Get the latest trends, tools, and resources for improving healthcare environments here. Browse our many free and members-only resources, including research reports and issue briefs, interviews, case studies, design strategies, lessons learned, key point summaries, and webinars.
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Learn about: how Human Factors Ergonomics considers the interactions among staff members, patients, and equipment to support strategic design decisions, the importance of creating design mock-ups and developing case studies to test designs in various use cases, and the value of cognitive walkthroughs with staff, patients, and family members to explore operations in new or renovated spaces and identify areas for improvement.
Learn about: how incorporating continuous improvement in the design process can benefit healthcare organizations, which Lean elements can serve as a framework for designers to approach a project, why design should be adaptive over time to accommodate changing needs, and how the evidence-based design process and Lean elements can complement each other.
Learn about how the need for behavioral health furniture to encompass not only safety, but also comfort and beauty, why there is no “one-size-fits-all” solution to behavioral health design, and how lessons learned from the hospitality field can inform designers working on behavioral health projects.
Learn about how the design of a new psychiatric facility strives to normalize mental illness through carefully chosen materials with the goal of creating a “homey,” non-institutional setting, why private patient rooms will be included in the new final building as an important part of the design concept, and how research helped shape the architects’ beliefs that the built environment should support patients’ dignity and independence as part of the recovery process.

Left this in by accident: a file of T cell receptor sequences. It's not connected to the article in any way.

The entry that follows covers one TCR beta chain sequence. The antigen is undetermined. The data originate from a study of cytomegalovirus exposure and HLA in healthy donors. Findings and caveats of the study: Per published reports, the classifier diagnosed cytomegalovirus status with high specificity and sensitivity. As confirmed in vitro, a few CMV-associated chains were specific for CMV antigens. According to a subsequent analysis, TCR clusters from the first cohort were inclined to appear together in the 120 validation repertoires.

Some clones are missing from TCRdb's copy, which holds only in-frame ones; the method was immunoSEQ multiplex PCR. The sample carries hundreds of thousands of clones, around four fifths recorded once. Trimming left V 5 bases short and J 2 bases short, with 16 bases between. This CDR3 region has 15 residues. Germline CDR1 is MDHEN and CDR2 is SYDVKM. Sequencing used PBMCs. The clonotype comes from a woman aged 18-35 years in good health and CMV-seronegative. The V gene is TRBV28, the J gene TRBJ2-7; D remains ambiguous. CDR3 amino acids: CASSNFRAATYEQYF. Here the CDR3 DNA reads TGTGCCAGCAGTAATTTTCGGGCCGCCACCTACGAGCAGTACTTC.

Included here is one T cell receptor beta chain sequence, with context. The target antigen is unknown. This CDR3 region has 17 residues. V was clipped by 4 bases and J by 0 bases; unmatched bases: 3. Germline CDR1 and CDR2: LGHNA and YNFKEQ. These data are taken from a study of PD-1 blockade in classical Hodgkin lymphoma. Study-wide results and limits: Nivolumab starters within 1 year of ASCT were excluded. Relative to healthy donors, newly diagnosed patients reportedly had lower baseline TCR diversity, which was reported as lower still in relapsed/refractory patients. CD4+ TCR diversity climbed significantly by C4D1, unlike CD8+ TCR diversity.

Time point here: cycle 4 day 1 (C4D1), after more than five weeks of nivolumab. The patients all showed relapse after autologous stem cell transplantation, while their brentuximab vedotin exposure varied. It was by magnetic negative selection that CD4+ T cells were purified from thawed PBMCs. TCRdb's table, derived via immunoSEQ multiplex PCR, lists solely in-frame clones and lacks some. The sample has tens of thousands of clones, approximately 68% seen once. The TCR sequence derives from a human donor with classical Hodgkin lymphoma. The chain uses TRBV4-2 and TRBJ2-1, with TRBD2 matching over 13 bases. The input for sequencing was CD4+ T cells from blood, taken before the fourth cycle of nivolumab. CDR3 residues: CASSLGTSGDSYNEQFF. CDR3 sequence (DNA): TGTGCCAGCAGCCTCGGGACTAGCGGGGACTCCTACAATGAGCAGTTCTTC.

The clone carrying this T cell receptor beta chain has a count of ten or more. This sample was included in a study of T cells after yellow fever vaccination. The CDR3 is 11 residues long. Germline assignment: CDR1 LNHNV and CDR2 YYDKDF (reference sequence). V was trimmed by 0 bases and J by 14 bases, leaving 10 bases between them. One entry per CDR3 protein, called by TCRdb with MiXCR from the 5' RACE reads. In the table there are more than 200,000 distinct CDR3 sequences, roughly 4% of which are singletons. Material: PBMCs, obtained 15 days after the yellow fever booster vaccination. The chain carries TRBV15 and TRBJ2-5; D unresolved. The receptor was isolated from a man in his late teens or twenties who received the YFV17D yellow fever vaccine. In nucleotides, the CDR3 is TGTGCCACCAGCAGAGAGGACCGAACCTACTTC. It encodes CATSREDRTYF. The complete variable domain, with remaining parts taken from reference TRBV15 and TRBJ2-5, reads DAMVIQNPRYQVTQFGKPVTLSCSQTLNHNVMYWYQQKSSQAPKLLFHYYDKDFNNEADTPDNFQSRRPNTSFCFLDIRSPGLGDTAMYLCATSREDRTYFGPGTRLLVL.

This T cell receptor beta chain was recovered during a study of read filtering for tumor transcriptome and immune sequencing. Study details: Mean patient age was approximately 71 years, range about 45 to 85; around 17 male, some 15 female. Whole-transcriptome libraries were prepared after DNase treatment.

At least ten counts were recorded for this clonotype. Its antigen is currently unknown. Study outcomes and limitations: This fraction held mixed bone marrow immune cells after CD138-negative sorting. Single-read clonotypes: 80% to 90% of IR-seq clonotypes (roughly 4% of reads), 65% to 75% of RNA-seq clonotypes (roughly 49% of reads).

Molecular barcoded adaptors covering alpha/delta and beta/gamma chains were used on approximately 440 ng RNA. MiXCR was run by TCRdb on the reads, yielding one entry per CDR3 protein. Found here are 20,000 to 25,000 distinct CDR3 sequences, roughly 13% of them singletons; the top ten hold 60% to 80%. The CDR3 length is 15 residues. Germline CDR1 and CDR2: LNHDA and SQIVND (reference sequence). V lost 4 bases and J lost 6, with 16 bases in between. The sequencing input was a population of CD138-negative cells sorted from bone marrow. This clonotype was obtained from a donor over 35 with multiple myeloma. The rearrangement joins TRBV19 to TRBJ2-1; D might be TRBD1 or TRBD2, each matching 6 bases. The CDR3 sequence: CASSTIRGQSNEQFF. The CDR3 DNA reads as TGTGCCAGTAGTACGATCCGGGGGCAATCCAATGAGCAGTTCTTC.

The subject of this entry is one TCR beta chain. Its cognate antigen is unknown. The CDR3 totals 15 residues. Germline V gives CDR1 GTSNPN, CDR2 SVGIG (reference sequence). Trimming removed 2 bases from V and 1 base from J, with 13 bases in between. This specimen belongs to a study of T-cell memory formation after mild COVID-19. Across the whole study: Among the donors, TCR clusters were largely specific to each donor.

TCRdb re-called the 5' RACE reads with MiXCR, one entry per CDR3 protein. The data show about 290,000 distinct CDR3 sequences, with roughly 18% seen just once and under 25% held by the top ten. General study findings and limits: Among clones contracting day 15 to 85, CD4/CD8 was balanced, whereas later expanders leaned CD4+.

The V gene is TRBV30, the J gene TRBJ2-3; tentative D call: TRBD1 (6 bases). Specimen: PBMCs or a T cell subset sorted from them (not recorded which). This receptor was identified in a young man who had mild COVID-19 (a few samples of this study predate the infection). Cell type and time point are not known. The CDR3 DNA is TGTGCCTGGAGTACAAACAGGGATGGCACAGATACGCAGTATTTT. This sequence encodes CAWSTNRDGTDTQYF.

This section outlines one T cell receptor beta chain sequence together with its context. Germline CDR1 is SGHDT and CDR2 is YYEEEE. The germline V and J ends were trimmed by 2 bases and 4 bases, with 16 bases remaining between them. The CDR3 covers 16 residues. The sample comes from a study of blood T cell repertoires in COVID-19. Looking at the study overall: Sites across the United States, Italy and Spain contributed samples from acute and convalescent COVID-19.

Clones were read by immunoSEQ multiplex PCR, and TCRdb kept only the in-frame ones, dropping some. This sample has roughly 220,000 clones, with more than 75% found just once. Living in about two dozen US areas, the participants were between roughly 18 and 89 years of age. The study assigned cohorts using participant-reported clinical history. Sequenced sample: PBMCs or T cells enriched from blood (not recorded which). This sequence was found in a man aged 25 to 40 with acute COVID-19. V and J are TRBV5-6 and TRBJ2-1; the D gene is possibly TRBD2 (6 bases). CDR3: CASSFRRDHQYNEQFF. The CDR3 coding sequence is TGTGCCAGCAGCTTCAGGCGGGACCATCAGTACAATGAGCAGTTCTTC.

Inside you will learn about: why behavioral health facilities have very different design requirements than general hospitals; how different areas of a behavioral health unit have different safety needs that influence design choices; and which types of safety measures and products should be incorporated into behavioral health units.
Inside you will learn about: why relationships are at the heart of successful psychiatric treatment strategies; how effective designs can facilitate positive interactions between clinicians and patients; and the benefits of using a community treatment model that allows patients to access services in carefully designed “neighborhood treatment malls.”
Inside you will learn about: the challenges in identifying best practices in the built environment for behavioral healthcare; where architects and designers can start when working on projects for behavioral health facilities; and the differences between behavioral health and medical settings.
Learn about: How to think big when building small; how a smaller environment can benefit residents and caregivers; and SAGE and its mission to unite industry leaders, healthcare providers, and consultants.
Learn about: Ellis Medicine’s struggle to service a higher ED volume after two local hospitals closed their doors;
why the new ED was initially unable to meet the high patient demand; and how a transitional unit, a split-flow model, and other strategic design choices ultimately helped improve ED throughput.
Learn about: how the aging of the population contributes to overcrowding in EDs today, why some hospitals are creating ED areas specifically for seniors, with enhanced lighting, non-slip flooring, and other safety features, the need for Clinical Decision Units to provide a place for emergency patients who require a longer stay in order to free up space in the ED, and the challenges that behavioral health and chemical dependency patients pose to EDs, and how best to address these issues.